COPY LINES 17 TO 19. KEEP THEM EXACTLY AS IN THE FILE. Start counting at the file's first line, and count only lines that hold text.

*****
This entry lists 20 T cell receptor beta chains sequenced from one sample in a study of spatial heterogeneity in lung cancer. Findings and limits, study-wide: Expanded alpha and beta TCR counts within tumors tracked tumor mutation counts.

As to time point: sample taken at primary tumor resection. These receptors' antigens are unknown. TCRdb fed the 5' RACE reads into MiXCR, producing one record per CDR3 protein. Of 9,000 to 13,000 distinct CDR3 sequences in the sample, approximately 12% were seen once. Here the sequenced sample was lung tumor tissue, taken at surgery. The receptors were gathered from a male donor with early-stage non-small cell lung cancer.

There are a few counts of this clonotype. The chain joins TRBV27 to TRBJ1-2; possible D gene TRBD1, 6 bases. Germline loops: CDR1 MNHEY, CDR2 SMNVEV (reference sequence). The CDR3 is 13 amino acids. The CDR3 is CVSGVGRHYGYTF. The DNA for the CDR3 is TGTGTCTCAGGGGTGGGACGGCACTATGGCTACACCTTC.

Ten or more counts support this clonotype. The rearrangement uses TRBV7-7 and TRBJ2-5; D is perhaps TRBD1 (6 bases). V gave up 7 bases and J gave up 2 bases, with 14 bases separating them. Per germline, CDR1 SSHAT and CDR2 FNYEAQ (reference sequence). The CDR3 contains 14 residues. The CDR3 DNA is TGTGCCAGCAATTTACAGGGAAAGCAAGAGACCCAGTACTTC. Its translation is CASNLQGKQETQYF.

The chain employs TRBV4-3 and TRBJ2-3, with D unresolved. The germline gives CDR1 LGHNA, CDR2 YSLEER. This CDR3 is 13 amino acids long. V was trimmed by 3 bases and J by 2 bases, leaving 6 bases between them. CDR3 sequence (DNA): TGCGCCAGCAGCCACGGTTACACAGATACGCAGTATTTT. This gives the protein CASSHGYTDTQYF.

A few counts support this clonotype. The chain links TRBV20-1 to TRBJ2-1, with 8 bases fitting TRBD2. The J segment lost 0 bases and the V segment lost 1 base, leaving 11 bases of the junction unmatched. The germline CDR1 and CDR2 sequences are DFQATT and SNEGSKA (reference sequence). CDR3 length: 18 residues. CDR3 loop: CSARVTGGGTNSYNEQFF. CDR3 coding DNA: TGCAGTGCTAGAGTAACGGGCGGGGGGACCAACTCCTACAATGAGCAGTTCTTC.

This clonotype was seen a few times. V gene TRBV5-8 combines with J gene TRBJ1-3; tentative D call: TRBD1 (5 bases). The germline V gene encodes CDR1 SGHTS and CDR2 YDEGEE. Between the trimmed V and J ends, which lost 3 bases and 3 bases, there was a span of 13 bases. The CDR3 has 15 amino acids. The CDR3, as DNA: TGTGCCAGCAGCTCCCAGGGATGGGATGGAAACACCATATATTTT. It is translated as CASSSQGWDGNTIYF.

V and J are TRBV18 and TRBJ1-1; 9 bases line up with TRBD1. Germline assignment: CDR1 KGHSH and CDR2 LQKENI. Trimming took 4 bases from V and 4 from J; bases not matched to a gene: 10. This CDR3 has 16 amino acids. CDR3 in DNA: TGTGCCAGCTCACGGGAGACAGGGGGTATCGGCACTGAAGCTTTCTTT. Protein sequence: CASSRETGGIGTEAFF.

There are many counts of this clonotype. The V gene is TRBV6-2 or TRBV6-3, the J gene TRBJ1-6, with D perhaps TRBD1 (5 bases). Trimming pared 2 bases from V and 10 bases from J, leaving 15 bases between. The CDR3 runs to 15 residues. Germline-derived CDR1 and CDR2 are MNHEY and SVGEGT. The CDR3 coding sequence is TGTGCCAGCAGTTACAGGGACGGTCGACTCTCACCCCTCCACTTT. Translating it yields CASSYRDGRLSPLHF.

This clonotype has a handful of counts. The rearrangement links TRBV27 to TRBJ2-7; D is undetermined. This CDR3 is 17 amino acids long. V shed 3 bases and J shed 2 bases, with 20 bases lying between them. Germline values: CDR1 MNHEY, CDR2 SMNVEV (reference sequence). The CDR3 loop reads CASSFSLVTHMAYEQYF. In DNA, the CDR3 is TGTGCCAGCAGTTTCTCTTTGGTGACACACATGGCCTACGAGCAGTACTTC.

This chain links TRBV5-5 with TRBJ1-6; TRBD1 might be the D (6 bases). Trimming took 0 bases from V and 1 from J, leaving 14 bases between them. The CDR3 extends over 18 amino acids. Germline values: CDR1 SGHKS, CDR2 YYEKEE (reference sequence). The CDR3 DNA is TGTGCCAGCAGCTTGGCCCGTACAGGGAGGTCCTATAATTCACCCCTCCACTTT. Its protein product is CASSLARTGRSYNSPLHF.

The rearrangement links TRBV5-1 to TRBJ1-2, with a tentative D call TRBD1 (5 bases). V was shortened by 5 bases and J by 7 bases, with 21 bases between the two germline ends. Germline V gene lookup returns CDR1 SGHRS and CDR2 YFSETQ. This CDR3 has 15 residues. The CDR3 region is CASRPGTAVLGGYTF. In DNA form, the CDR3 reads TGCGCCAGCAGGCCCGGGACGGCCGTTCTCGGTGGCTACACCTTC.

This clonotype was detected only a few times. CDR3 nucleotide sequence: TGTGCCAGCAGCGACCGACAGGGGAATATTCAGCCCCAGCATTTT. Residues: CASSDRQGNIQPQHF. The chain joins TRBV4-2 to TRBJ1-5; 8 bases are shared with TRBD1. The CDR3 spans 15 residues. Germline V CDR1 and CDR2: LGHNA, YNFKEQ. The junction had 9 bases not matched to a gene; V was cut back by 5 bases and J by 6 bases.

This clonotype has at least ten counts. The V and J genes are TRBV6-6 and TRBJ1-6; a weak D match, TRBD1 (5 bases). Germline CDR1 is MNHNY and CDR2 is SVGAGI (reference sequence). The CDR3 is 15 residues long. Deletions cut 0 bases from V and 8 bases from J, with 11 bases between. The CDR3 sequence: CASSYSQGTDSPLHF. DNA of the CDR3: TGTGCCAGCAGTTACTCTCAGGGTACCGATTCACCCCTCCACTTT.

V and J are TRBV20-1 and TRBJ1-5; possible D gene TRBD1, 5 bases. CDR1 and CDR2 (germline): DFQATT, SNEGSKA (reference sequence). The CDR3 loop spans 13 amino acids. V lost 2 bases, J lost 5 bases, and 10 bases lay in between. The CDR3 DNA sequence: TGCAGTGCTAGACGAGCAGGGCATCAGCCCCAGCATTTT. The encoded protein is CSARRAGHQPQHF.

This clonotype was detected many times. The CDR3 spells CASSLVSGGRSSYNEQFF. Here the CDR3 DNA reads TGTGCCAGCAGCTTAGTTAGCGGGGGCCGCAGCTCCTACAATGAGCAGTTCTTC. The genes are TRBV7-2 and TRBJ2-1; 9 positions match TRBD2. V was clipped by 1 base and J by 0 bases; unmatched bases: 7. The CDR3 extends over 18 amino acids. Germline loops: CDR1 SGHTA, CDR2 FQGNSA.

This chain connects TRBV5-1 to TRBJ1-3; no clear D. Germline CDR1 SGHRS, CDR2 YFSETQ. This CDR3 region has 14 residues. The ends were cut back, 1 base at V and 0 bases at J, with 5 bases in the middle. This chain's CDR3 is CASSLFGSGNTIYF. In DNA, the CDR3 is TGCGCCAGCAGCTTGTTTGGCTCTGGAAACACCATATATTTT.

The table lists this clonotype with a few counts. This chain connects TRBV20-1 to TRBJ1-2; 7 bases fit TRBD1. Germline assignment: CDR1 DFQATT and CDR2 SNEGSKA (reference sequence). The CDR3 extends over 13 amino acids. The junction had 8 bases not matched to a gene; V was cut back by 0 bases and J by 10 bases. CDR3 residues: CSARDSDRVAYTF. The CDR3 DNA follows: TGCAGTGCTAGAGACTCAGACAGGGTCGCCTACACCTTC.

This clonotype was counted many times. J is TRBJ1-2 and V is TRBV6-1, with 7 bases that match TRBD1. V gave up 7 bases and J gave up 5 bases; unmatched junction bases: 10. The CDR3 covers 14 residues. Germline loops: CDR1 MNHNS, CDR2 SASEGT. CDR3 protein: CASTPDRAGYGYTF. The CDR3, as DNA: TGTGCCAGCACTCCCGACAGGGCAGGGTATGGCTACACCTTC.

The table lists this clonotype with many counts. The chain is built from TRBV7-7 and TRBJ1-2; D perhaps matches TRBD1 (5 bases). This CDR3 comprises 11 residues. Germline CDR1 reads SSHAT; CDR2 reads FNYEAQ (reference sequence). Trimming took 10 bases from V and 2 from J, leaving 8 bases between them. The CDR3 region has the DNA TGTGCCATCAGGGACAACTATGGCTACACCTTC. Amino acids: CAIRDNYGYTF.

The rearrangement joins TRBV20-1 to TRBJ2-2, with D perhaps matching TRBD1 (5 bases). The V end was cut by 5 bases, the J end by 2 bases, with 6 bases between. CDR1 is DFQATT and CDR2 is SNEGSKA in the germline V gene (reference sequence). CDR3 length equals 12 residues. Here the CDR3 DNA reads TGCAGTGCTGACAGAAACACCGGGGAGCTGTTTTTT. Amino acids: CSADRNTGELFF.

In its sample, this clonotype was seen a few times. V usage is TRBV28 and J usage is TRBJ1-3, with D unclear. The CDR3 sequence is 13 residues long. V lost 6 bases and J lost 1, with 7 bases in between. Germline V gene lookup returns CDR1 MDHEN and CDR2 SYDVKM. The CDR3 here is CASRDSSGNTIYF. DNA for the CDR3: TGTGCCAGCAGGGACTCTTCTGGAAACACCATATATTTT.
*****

This chain connects TRBV5-1 to TRBJ1-3; no clear D. Germline CDR1 SGHRS, CDR2 YFSETQ. This CDR3 region has 14 residues. The ends were cut back, 1 base at V and 0 bases at J, with 5 bases in the middle. This chain's CDR3 is CASSLFGSGNTIYF. In DNA, the CDR3 is TGCGCCAGCAGCTTGTTTGGCTCTGGAAACACCATATATTTT.

The table lists this clonotype with a few counts. This chain connects TRBV20-1 to TRBJ1-2; 7 bases fit TRBD1. Germline assignment: CDR1 DFQATT and CDR2 SNEGSKA (reference sequence). The CDR3 extends over 13 amino acids. The junction had 8 bases not matched to a gene; V was cut back by 0 bases and J by 10 bases. CDR3 residues: CSARDSDRVAYTF. The CDR3 DNA follows: TGCAGTGCTAGAGACTCAGACAGGGTCGCCTACACCTTC.

This clonotype was counted many times. J is TRBJ1-2 and V is TRBV6-1, with 7 bases that match TRBD1. V gave up 7 bases and J gave up 5 bases; unmatched junction bases: 10. The CDR3 covers 14 residues. Germline loops: CDR1 MNHNS, CDR2 SASEGT. CDR3 protein: CASTPDRAGYGYTF. The CDR3, as DNA: TGTGCCAGCACTCCCGACAGGGCAGGGTATGGCTACACCTTC.